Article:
While far more research is necessary, recent initial evidence points to diet-based, flavenoid-rich cocoa or dark chocolate having beneficial effects on the fatigue of people living with MS.
Multiple sclerosis (MS) is an inflammatory condition affecting the central nervous system. There are over 25,600 Australians living with MS, and on average more than 10 Australians are diagnosed each week. MS is more prevalent in women (75%), and diagnosis occurs mostly between 20–40 years of age.
The most common type (85%) is known as ‘relapsing remitting MS’, where people experience episodes of neurological dysfunction (days to weeks), with partial or complete recovery and clinical stability between attacks.
MS is thought to be an autoimmune disorder where the immune system attacks the myelin sheaths of the nerves, causing demylineation. Demyelination causes inflammation, scaring, and destruction of the axons; impacting upon the nerves’ ability to transmit electrical signals quickly and effectively.
There is no known cure for MS.
Immunomodulators are used to reduce the frequency of relapses and to try to slow the progression of disability, while acute relapses are managed with high dose corticosteroids.
As demyelination can occur in any part of the central nervous system, the symptoms of MS are unpredictable and vary between people, and from time to time in the same person.
Some symptoms are more specific to MS. For example acute painful loss of vision in one eye, or limb weakness and numbness that can occur with or without bladder/bowel dysfunction. Other symptoms are relatively non-specific e.g. spasticity, pain, fatigue.
These other symptoms related to MS may also require treatment.
An estimated 75–90% of people living with MS experience extreme tiredness and unusual fatigue. In some patients, chronic or relapsing fatigue may reflect disease activity, so improvement is noted with immunotherapy by reducing inflammation in the brain.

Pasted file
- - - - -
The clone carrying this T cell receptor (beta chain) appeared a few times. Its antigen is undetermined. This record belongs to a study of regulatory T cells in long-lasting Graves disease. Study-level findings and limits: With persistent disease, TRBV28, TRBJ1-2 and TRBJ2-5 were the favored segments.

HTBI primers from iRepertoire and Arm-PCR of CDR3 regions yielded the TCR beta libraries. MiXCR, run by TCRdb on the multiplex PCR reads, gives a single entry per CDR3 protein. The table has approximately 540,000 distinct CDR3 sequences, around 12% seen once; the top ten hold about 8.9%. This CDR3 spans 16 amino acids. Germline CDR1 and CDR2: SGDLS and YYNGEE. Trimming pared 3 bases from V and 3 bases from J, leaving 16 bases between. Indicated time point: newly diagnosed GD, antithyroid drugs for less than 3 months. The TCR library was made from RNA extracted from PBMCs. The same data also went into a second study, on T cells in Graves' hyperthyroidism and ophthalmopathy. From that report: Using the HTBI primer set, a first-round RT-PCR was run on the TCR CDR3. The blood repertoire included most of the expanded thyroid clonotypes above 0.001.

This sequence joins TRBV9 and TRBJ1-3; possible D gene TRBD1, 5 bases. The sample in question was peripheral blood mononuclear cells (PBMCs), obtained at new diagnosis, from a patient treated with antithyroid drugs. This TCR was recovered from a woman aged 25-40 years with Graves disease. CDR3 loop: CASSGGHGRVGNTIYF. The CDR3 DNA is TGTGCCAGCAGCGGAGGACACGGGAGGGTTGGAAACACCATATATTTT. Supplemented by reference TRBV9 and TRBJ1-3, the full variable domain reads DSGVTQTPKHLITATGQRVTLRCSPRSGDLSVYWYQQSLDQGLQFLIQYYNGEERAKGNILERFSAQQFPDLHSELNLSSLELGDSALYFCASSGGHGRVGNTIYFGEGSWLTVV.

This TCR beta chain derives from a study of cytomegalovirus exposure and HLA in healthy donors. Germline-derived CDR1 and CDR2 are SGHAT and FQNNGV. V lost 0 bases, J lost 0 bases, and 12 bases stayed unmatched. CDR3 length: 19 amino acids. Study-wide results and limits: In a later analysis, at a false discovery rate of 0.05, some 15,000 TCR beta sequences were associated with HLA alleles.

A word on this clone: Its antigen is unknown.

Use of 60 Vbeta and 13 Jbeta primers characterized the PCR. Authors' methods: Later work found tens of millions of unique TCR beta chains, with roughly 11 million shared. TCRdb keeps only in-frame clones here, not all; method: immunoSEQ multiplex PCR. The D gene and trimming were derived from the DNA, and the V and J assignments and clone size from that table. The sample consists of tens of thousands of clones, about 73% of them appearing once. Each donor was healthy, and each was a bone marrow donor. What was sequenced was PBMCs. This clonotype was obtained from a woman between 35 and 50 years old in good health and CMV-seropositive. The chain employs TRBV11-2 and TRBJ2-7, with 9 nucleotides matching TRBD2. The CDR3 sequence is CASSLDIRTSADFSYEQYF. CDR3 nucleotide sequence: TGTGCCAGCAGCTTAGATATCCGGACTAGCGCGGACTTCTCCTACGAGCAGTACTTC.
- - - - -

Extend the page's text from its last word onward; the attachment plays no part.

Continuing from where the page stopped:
It is also important to rule out other causes such as hypothyroidism, anaemia; and manage contributing factors including nocturia, pain, restless legs syndrome.
The cause of MS-related fatigue and fatigability (inability to maintain both physical and cognitive performance) is complex, difficult to treat and negatively impacts upon quality of life in those living with it in a significant way.
While pharmacological approaches are not very effective, amantadine (increase dopamine release, NMDA antagonist) and modafinil (non-amphetamine psychostimulant) are sometimes used.
Similarly, exercise interventions appear to have the strongest evidence, but its success is also limited.
Therefore, other approaches and combination therapies are being investigated, including diet-based interventions. Chocolate makes everything better for some people – and in this instance, dark chocolate really might be the answer.
Dark chocolate containing 70–85% cocoa solids is high in antioxidants and flavonoids. Small studies have reported subjective improvement in people with chronic fatigue syndrome, while a pilot study in people with MS suggested improved sleep quality and reduced fatigue.
It is proposed that flavonoids helped by reducing inflammation and oxidative stress, and have also been noted to increase cerebral blood flow which may influence mood, cognitive performance, fatigue perception and the ability to perform specific movement tasks.
Recently, a small trial recruited 40 people living with MS to investigate the feasibility of conducting a larger trial and to gauge a potential effect size of flavonoid-rich cocoa on fatigue and fatigability. A parallel, randomized, double-blind placebo-controlled trial design was used for comparison only, with participants given low (1.02 mg/g) vs high (10.79 mg/g) flavonoid cocoa powder and instructions on making it into a hot chocolate beverage each morning.
After 6 weeks, a small effect on fatigue (Neuro-QoL: effect size 0.04, 95%CI –0.40 to 0.48) and a moderate effect on fatigability (6-minute walk test: effect size 0.45, 95% CI –0.18 to 1.07) were reported.
As this was an exploratory study, larger trials and much more research and evaluation are obviously required.
However, flavonoid-enriched hot cocoa, or dark chocolate for that matter, might be an easy, safe, and cost-effective way to improve quality of life for people living with MS.
- Coe S, Cossington J, Collett J, et al. A randomised double-blind placebo-controlled feasibility trial of flavonoid-rich cocoa for fatigue in people with relapsing and remitting multiple sclerosis. J Neurol Neurosurg Psychiatry 2019;90(5):507– At: https://www.ncbi.nlm.nih.gov/pubmed/30833449
- Coe S, Axelsson E, Murphy V, et al. Flavonoid rich dark cocoa may improve fatigue in people with multiple sclerosis, yet has no effect on glycaemic response: an exploratory trial. Clin Nutr ESPEN 2017;21:20– At: https://www.ncbi.nlm.nih.gov/pubmed/30014865